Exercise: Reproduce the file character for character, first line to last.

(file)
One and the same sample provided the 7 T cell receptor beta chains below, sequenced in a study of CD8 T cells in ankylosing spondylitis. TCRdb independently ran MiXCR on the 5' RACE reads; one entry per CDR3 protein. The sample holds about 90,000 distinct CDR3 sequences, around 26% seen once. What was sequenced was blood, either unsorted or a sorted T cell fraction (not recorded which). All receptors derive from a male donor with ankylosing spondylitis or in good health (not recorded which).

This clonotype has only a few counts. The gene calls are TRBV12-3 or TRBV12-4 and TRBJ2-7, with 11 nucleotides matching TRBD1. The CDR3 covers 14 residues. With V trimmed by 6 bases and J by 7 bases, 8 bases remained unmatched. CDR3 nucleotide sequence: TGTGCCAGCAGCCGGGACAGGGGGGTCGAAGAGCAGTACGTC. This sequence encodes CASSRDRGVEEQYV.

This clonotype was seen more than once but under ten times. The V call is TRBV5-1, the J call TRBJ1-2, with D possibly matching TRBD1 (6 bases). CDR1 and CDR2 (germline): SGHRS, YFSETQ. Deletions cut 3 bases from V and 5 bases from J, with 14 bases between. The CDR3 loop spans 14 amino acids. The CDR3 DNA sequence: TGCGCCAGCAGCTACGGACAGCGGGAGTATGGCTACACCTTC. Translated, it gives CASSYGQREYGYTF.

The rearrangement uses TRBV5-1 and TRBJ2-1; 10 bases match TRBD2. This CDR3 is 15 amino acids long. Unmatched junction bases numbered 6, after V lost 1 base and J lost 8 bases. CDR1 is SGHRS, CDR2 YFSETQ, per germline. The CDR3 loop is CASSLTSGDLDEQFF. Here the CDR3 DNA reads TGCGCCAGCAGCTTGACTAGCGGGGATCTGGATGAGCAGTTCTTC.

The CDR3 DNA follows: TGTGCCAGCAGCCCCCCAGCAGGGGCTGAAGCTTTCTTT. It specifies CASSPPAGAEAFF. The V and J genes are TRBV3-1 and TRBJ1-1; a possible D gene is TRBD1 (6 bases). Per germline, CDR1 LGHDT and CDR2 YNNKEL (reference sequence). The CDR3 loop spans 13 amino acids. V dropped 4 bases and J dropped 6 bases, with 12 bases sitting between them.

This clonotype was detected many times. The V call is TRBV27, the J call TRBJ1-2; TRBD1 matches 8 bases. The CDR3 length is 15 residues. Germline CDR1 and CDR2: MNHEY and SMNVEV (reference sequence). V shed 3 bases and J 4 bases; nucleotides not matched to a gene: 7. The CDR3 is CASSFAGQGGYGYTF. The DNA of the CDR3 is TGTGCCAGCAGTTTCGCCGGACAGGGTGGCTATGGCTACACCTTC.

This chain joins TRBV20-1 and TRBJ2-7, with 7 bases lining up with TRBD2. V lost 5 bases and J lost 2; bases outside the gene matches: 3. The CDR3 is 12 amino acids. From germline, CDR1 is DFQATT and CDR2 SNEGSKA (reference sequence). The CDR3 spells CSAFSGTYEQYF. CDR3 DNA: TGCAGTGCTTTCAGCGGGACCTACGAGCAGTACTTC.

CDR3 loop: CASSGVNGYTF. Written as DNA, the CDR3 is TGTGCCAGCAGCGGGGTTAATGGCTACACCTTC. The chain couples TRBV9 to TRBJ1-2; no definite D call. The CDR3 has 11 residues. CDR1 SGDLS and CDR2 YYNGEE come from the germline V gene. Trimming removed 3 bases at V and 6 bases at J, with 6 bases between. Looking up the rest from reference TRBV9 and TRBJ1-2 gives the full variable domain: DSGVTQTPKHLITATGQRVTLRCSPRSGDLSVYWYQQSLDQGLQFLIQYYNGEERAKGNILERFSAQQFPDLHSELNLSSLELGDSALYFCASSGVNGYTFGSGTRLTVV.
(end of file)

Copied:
One and the same sample provided the 7 T cell receptor beta chains below, sequenced in a study of CD8 T cells in ankylosing spondylitis. TCRdb independently ran MiXCR on the 5' RACE reads; one entry per CDR3 protein. The sample holds about 90,000 distinct CDR3 sequences, around 26% seen once. What was sequenced was blood, either unsorted or a sorted T cell fraction (not recorded which). All receptors derive from a male donor with ankylosing spondylitis or in good health (not recorded which).

This clonotype has only a few counts. The gene calls are TRBV12-3 or TRBV12-4 and TRBJ2-7, with 11 nucleotides matching TRBD1. The CDR3 covers 14 residues. With V trimmed by 6 bases and J by 7 bases, 8 bases remained unmatched. CDR3 nucleotide sequence: TGTGCCAGCAGCCGGGACAGGGGGGTCGAAGAGCAGTACGTC. This sequence encodes CASSRDRGVEEQYV.

This clonotype was seen more than once but under ten times. The V call is TRBV5-1, the J call TRBJ1-2, with D possibly matching TRBD1 (6 bases). CDR1 and CDR2 (germline): SGHRS, YFSETQ. Deletions cut 3 bases from V and 5 bases from J, with 14 bases between. The CDR3 loop spans 14 amino acids. The CDR3 DNA sequence: TGCGCCAGCAGCTACGGACAGCGGGAGTATGGCTACACCTTC. Translated, it gives CASSYGQREYGYTF.

The rearrangement uses TRBV5-1 and TRBJ2-1; 10 bases match TRBD2. This CDR3 is 15 amino acids long. Unmatched junction bases numbered 6, after V lost 1 base and J lost 8 bases. CDR1 is SGHRS, CDR2 YFSETQ, per germline. The CDR3 loop is CASSLTSGDLDEQFF. Here the CDR3 DNA reads TGCGCCAGCAGCTTGACTAGCGGGGATCTGGATGAGCAGTTCTTC.

The CDR3 DNA follows: TGTGCCAGCAGCCCCCCAGCAGGGGCTGAAGCTTTCTTT. It specifies CASSPPAGAEAFF. The V and J genes are TRBV3-1 and TRBJ1-1; a possible D gene is TRBD1 (6 bases). Per germline, CDR1 LGHDT and CDR2 YNNKEL (reference sequence). The CDR3 loop spans 13 amino acids. V dropped 4 bases and J dropped 6 bases, with 12 bases sitting between them.

This clonotype was detected many times. The V call is TRBV27, the J call TRBJ1-2; TRBD1 matches 8 bases. The CDR3 length is 15 residues. Germline CDR1 and CDR2: MNHEY and SMNVEV (reference sequence). V shed 3 bases and J 4 bases; nucleotides not matched to a gene: 7. The CDR3 is CASSFAGQGGYGYTF. The DNA of the CDR3 is TGTGCCAGCAGTTTCGCCGGACAGGGTGGCTATGGCTACACCTTC.

This chain joins TRBV20-1 and TRBJ2-7, with 7 bases lining up with TRBD2. V lost 5 bases and J lost 2; bases outside the gene matches: 3. The CDR3 is 12 amino acids. From germline, CDR1 is DFQATT and CDR2 SNEGSKA (reference sequence). The CDR3 spells CSAFSGTYEQYF. CDR3 DNA: TGCAGTGCTTTCAGCGGGACCTACGAGCAGTACTTC.

CDR3 loop: CASSGVNGYTF. Written as DNA, the CDR3 is TGTGCCAGCAGCGGGGTTAATGGCTACACCTTC. The chain couples TRBV9 to TRBJ1-2; no definite D call. The CDR3 has 11 residues. CDR1 SGDLS and CDR2 YYNGEE come from the germline V gene. Trimming removed 3 bases at V and 6 bases at J, with 6 bases between. Looking up the rest from reference TRBV9 and TRBJ1-2 gives the full variable domain: DSGVTQTPKHLITATGQRVTLRCSPRSGDLSVYWYQQSLDQGLQFLIQYYNGEERAKGNILERFSAQQFPDLHSELNLSSLELGDSALYFCASSGVNGYTFGSGTRLTVV.